Forest Lawn Cemetery - LINKS
Maria Love - LINKS
Maria Maltby Love
(pronounced mar-EYE ah)
By Patrick Kavanagh
History of Women in Forest Lawn Lawn Cemetery
Section F, Lot 67
Date of Death; 7/20/1931
(Social Activist; Humanitarian)
Born in Clarence, New York on January 26, 1840. She was a philanthropist and social visionary from an elite Buffalo family. Maria Love was a staunch Episcopalian and a member of the Daughters of the American Revolution. She was one of the most prominent adherents to the "Social Gospel," a movement among late 19th century Protestants that were fervently humanitarian and interested in the solution to urban problems, especially poverty.
Her father, Judge Thomas C. Love, was a veteran of the War of 1812, where he was wounded and captured at the American sortie at Fort Erie on September 17, 1814, and later a prominent local abolitionist. He also was the defense attorney for the three Thayer brothers, who, in 1825, were hung together for the murder of Johnny Love of Boston, New York.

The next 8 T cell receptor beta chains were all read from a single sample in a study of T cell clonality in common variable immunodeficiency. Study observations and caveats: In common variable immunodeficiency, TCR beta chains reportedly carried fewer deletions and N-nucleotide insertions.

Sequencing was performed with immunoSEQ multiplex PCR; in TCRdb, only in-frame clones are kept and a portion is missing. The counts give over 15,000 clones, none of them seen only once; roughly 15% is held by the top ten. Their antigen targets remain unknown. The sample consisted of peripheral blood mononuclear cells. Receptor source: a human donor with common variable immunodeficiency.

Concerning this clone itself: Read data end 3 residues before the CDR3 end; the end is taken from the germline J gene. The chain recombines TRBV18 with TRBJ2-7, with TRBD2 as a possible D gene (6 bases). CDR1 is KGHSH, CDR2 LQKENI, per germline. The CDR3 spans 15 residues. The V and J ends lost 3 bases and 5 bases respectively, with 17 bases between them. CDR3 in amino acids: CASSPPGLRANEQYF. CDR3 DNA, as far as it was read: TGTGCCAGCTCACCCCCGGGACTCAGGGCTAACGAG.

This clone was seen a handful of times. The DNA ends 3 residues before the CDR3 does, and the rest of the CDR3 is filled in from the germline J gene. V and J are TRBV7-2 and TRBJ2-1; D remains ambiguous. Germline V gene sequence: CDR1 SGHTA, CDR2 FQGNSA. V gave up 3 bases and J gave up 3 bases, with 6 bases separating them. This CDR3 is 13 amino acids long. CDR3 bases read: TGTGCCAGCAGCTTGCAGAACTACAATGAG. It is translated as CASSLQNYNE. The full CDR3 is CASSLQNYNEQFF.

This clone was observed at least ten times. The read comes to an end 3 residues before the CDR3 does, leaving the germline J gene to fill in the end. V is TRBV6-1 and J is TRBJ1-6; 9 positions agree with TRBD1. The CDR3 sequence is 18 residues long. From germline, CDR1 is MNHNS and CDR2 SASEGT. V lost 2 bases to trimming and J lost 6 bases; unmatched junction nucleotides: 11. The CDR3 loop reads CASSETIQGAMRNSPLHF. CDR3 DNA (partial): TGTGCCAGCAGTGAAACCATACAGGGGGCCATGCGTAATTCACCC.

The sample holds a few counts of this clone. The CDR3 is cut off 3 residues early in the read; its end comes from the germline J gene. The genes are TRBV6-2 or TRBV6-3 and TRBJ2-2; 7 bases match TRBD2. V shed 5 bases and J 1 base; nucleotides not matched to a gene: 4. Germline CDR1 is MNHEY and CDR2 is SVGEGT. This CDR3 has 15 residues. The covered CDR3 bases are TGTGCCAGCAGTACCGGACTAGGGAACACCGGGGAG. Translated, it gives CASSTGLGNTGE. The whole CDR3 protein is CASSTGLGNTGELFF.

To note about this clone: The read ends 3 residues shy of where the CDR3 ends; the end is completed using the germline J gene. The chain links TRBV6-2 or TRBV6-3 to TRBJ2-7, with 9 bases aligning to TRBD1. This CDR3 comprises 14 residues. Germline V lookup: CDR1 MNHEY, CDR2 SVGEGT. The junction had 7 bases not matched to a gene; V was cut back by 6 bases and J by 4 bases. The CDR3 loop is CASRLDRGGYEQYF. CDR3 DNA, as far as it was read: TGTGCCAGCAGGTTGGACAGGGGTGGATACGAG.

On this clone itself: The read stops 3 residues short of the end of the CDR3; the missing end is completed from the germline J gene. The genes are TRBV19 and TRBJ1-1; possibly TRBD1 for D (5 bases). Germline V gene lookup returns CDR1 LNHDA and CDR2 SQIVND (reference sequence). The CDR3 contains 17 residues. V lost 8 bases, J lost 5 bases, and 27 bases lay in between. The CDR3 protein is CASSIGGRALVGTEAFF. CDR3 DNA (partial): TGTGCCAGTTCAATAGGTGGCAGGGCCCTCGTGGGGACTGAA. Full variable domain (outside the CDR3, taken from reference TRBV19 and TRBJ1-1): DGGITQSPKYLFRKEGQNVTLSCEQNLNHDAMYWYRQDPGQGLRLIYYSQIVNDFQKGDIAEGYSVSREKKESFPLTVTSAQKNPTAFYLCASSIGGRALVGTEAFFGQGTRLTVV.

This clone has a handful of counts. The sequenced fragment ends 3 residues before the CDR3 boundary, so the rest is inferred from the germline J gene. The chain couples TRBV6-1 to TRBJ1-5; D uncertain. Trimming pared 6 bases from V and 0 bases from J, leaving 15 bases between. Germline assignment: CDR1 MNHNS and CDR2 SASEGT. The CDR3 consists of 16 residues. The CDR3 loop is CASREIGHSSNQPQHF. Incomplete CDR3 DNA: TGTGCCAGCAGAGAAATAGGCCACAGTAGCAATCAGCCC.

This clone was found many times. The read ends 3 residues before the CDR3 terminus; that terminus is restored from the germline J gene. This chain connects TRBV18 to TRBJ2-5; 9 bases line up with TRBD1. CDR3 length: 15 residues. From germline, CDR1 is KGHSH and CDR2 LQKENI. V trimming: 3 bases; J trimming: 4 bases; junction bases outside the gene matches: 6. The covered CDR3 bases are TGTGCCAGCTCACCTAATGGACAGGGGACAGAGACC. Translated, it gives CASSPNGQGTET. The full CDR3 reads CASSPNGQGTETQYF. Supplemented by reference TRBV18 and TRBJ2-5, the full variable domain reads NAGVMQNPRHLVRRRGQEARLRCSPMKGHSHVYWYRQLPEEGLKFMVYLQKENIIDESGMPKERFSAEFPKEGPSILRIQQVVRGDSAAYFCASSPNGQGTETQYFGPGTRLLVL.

Her brother was George Maltby Love 35 , who was awarded the Congressional Medal of Honor for his capturing the South Carolina battle flag during the Civil War. After Brigadier General Daniel Bidwell was killed at the Battle of Cedar Creek, Love assumed command and captured the second South Carolina battle flag.
Living to age 91, Ms. Love founded the Fitch Crèche, and directed this early day nursery for 50 years, after a trip to France where she became aware of the plight of children of working mothers. [The Fitch Crèche was located at 159 Swan Street at the comer of Michigan Avenue. This was a dry goods store that was owned by Benjamin Fitch, a native Buffalonian who donated this building for use by the Crèche which formally opened January 6,1881. By 1881, Mr. Fitch was a wealthy New York City philanthropist. The building at 159 Swan Street has since been demolished.]
She worked with William Prior Letchworth to make arrangements for children from Buffalo orphanages to have two-week stays at this home at Glen Iris.
At age 84, Maria journeyed to Cuba, Panama, California, Honolulu, Japan, the Philippines, Hong Kong, Canton, Java, Singapore, India, the Red Sea, Egypt, Italy, France, and Spain. She was a firm believer in travel as one of the best means of education.
Maria died in Buffalo on July 20, 1931.